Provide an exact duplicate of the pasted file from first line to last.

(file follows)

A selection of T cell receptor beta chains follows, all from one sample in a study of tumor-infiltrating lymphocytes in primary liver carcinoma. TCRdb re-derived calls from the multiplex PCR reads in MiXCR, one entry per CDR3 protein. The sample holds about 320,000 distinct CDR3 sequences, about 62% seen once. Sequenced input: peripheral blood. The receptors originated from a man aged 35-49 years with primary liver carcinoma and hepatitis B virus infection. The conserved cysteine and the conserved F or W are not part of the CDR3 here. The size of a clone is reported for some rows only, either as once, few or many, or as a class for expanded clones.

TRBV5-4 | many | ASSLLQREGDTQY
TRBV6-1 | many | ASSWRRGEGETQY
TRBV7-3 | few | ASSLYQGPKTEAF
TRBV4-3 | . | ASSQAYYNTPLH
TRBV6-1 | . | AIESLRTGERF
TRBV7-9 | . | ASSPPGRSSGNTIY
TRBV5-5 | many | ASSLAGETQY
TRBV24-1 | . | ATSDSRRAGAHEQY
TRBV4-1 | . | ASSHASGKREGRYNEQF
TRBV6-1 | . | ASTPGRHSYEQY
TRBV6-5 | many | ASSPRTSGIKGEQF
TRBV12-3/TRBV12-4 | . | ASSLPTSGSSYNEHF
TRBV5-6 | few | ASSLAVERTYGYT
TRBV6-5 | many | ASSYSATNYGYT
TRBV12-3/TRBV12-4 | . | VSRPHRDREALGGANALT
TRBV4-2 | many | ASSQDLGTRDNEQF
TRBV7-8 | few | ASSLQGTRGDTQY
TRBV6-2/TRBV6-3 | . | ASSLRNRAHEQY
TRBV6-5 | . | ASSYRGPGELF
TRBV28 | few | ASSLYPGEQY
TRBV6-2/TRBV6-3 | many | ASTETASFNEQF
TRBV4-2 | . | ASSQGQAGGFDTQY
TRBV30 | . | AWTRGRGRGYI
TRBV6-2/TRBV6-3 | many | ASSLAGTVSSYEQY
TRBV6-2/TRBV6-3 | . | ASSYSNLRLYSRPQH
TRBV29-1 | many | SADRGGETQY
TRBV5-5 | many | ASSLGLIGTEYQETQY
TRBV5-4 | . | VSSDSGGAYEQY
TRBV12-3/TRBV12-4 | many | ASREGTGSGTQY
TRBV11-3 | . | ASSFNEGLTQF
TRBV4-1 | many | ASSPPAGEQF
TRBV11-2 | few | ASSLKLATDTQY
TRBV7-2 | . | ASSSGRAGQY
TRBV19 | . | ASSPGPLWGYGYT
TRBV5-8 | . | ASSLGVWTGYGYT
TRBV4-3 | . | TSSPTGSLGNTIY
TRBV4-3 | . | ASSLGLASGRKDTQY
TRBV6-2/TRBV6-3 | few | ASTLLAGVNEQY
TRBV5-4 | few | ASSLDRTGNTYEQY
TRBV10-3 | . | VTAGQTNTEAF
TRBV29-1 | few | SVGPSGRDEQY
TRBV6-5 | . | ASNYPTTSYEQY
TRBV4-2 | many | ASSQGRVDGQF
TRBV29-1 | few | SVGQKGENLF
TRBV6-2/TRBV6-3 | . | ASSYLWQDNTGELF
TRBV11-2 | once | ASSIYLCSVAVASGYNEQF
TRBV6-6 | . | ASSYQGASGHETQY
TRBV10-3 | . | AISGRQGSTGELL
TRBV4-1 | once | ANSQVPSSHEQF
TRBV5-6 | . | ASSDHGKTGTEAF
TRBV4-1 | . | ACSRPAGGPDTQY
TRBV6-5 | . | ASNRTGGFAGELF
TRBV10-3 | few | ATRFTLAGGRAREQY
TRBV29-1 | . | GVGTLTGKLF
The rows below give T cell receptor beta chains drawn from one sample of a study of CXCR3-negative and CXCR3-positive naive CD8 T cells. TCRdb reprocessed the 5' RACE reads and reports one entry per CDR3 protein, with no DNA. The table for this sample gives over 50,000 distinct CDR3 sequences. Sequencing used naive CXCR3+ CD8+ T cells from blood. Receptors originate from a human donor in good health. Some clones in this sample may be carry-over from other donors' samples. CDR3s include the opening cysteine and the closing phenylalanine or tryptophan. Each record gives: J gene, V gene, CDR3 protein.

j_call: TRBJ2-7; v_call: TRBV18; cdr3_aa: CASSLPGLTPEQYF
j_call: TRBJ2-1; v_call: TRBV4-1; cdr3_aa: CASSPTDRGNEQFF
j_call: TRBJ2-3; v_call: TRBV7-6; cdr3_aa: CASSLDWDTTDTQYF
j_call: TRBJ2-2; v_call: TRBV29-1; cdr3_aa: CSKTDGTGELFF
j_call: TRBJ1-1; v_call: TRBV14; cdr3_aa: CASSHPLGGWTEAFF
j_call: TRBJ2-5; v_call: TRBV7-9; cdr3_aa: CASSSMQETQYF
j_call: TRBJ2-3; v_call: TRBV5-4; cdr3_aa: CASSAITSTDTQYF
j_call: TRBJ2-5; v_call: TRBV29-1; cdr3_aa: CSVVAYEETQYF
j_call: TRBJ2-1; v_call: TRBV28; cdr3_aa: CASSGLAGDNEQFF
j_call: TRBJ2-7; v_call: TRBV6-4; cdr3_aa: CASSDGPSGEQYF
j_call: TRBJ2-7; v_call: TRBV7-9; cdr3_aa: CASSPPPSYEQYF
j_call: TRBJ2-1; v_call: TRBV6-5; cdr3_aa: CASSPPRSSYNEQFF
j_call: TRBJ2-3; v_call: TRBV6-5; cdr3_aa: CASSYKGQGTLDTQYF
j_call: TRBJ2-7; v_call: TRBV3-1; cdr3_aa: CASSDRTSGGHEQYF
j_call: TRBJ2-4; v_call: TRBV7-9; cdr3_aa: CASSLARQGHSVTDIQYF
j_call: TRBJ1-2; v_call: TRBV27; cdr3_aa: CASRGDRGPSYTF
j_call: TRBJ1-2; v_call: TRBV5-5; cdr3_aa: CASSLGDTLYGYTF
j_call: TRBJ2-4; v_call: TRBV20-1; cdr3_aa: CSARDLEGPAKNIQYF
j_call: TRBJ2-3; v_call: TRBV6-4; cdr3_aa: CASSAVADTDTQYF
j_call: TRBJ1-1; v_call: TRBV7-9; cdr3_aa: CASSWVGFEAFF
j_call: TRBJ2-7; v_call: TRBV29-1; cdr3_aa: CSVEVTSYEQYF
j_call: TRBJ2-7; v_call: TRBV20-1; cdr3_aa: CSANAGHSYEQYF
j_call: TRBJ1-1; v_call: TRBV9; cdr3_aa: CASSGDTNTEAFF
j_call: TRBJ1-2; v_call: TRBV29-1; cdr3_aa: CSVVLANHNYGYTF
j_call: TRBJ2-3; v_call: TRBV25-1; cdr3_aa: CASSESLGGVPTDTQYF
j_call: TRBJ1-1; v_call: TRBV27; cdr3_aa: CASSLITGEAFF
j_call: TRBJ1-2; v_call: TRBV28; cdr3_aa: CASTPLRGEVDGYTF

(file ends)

A selection of T cell receptor beta chains follows, all from one sample in a study of tumor-infiltrating lymphocytes in primary liver carcinoma. TCRdb re-derived calls from the multiplex PCR reads in MiXCR, one entry per CDR3 protein. The sample holds about 320,000 distinct CDR3 sequences, about 62% seen once. Sequenced input: peripheral blood. The receptors originated from a man aged 35-49 years with primary liver carcinoma and hepatitis B virus infection. The conserved cysteine and the conserved F or W are not part of the CDR3 here. The size of a clone is reported for some rows only, either as once, few or many, or as a class for expanded clones.

TRBV5-4 | many | ASSLLQREGDTQY
TRBV6-1 | many | ASSWRRGEGETQY
TRBV7-3 | few | ASSLYQGPKTEAF
TRBV4-3 | . | ASSQAYYNTPLH
TRBV6-1 | . | AIESLRTGERF
TRBV7-9 | . | ASSPPGRSSGNTIY
TRBV5-5 | many | ASSLAGETQY
TRBV24-1 | . | ATSDSRRAGAHEQY
TRBV4-1 | . | ASSHASGKREGRYNEQF
TRBV6-1 | . | ASTPGRHSYEQY
TRBV6-5 | many | ASSPRTSGIKGEQF
TRBV12-3/TRBV12-4 | . | ASSLPTSGSSYNEHF
TRBV5-6 | few | ASSLAVERTYGYT
TRBV6-5 | many | ASSYSATNYGYT
TRBV12-3/TRBV12-4 | . | VSRPHRDREALGGANALT
TRBV4-2 | many | ASSQDLGTRDNEQF
TRBV7-8 | few | ASSLQGTRGDTQY
TRBV6-2/TRBV6-3 | . | ASSLRNRAHEQY
TRBV6-5 | . | ASSYRGPGELF
TRBV28 | few | ASSLYPGEQY
TRBV6-2/TRBV6-3 | many | ASTETASFNEQF
TRBV4-2 | . | ASSQGQAGGFDTQY
TRBV30 | . | AWTRGRGRGYI
TRBV6-2/TRBV6-3 | many | ASSLAGTVSSYEQY
TRBV6-2/TRBV6-3 | . | ASSYSNLRLYSRPQH
TRBV29-1 | many | SADRGGETQY
TRBV5-5 | many | ASSLGLIGTEYQETQY
TRBV5-4 | . | VSSDSGGAYEQY
TRBV12-3/TRBV12-4 | many | ASREGTGSGTQY
TRBV11-3 | . | ASSFNEGLTQF
TRBV4-1 | many | ASSPPAGEQF
TRBV11-2 | few | ASSLKLATDTQY
TRBV7-2 | . | ASSSGRAGQY
TRBV19 | . | ASSPGPLWGYGYT
TRBV5-8 | . | ASSLGVWTGYGYT
TRBV4-3 | . | TSSPTGSLGNTIY
TRBV4-3 | . | ASSLGLASGRKDTQY
TRBV6-2/TRBV6-3 | few | ASTLLAGVNEQY
TRBV5-4 | few | ASSLDRTGNTYEQY
TRBV10-3 | . | VTAGQTNTEAF
TRBV29-1 | few | SVGPSGRDEQY
TRBV6-5 | . | ASNYPTTSYEQY
TRBV4-2 | many | ASSQGRVDGQF
TRBV29-1 | few | SVGQKGENLF
TRBV6-2/TRBV6-3 | . | ASSYLWQDNTGELF
TRBV11-2 | once | ASSIYLCSVAVASGYNEQF
TRBV6-6 | . | ASSYQGASGHETQY
TRBV10-3 | . | AISGRQGSTGELL
TRBV4-1 | once | ANSQVPSSHEQF
TRBV5-6 | . | ASSDHGKTGTEAF
TRBV4-1 | . | ACSRPAGGPDTQY
TRBV6-5 | . | ASNRTGGFAGELF
TRBV10-3 | few | ATRFTLAGGRAREQY
TRBV29-1 | . | GVGTLTGKLF
The rows below give T cell receptor beta chains drawn from one sample of a study of CXCR3-negative and CXCR3-positive naive CD8 T cells. TCRdb reprocessed the 5' RACE reads and reports one entry per CDR3 protein, with no DNA. The table for this sample gives over 50,000 distinct CDR3 sequences. Sequencing used naive CXCR3+ CD8+ T cells from blood. Receptors originate from a human donor in good health. Some clones in this sample may be carry-over from other donors' samples. CDR3s include the opening cysteine and the closing phenylalanine or tryptophan. Each record gives: J gene, V gene, CDR3 protein.

j_call: TRBJ2-7; v_call: TRBV18; cdr3_aa: CASSLPGLTPEQYF
j_call: TRBJ2-1; v_call: TRBV4-1; cdr3_aa: CASSPTDRGNEQFF
j_call: TRBJ2-3; v_call: TRBV7-6; cdr3_aa: CASSLDWDTTDTQYF
j_call: TRBJ2-2; v_call: TRBV29-1; cdr3_aa: CSKTDGTGELFF
j_call: TRBJ1-1; v_call: TRBV14; cdr3_aa: CASSHPLGGWTEAFF
j_call: TRBJ2-5; v_call: TRBV7-9; cdr3_aa: CASSSMQETQYF
j_call: TRBJ2-3; v_call: TRBV5-4; cdr3_aa: CASSAITSTDTQYF
j_call: TRBJ2-5; v_call: TRBV29-1; cdr3_aa: CSVVAYEETQYF
j_call: TRBJ2-1; v_call: TRBV28; cdr3_aa: CASSGLAGDNEQFF
j_call: TRBJ2-7; v_call: TRBV6-4; cdr3_aa: CASSDGPSGEQYF
j_call: TRBJ2-7; v_call: TRBV7-9; cdr3_aa: CASSPPPSYEQYF
j_call: TRBJ2-1; v_call: TRBV6-5; cdr3_aa: CASSPPRSSYNEQFF
j_call: TRBJ2-3; v_call: TRBV6-5; cdr3_aa: CASSYKGQGTLDTQYF
j_call: TRBJ2-7; v_call: TRBV3-1; cdr3_aa: CASSDRTSGGHEQYF
j_call: TRBJ2-4; v_call: TRBV7-9; cdr3_aa: CASSLARQGHSVTDIQYF
j_call: TRBJ1-2; v_call: TRBV27; cdr3_aa: CASRGDRGPSYTF
j_call: TRBJ1-2; v_call: TRBV5-5; cdr3_aa: CASSLGDTLYGYTF
j_call: TRBJ2-4; v_call: TRBV20-1; cdr3_aa: CSARDLEGPAKNIQYF
j_call: TRBJ2-3; v_call: TRBV6-4; cdr3_aa: CASSAVADTDTQYF
j_call: TRBJ1-1; v_call: TRBV7-9; cdr3_aa: CASSWVGFEAFF
j_call: TRBJ2-7; v_call: TRBV29-1; cdr3_aa: CSVEVTSYEQYF
j_call: TRBJ2-7; v_call: TRBV20-1; cdr3_aa: CSANAGHSYEQYF
j_call: TRBJ1-1; v_call: TRBV9; cdr3_aa: CASSGDTNTEAFF
j_call: TRBJ1-2; v_call: TRBV29-1; cdr3_aa: CSVVLANHNYGYTF
j_call: TRBJ2-3; v_call: TRBV25-1; cdr3_aa: CASSESLGGVPTDTQYF
j_call: TRBJ1-1; v_call: TRBV27; cdr3_aa: CASSLITGEAFF
j_call: TRBJ1-2; v_call: TRBV28; cdr3_aa: CASTPLRGEVDGYTF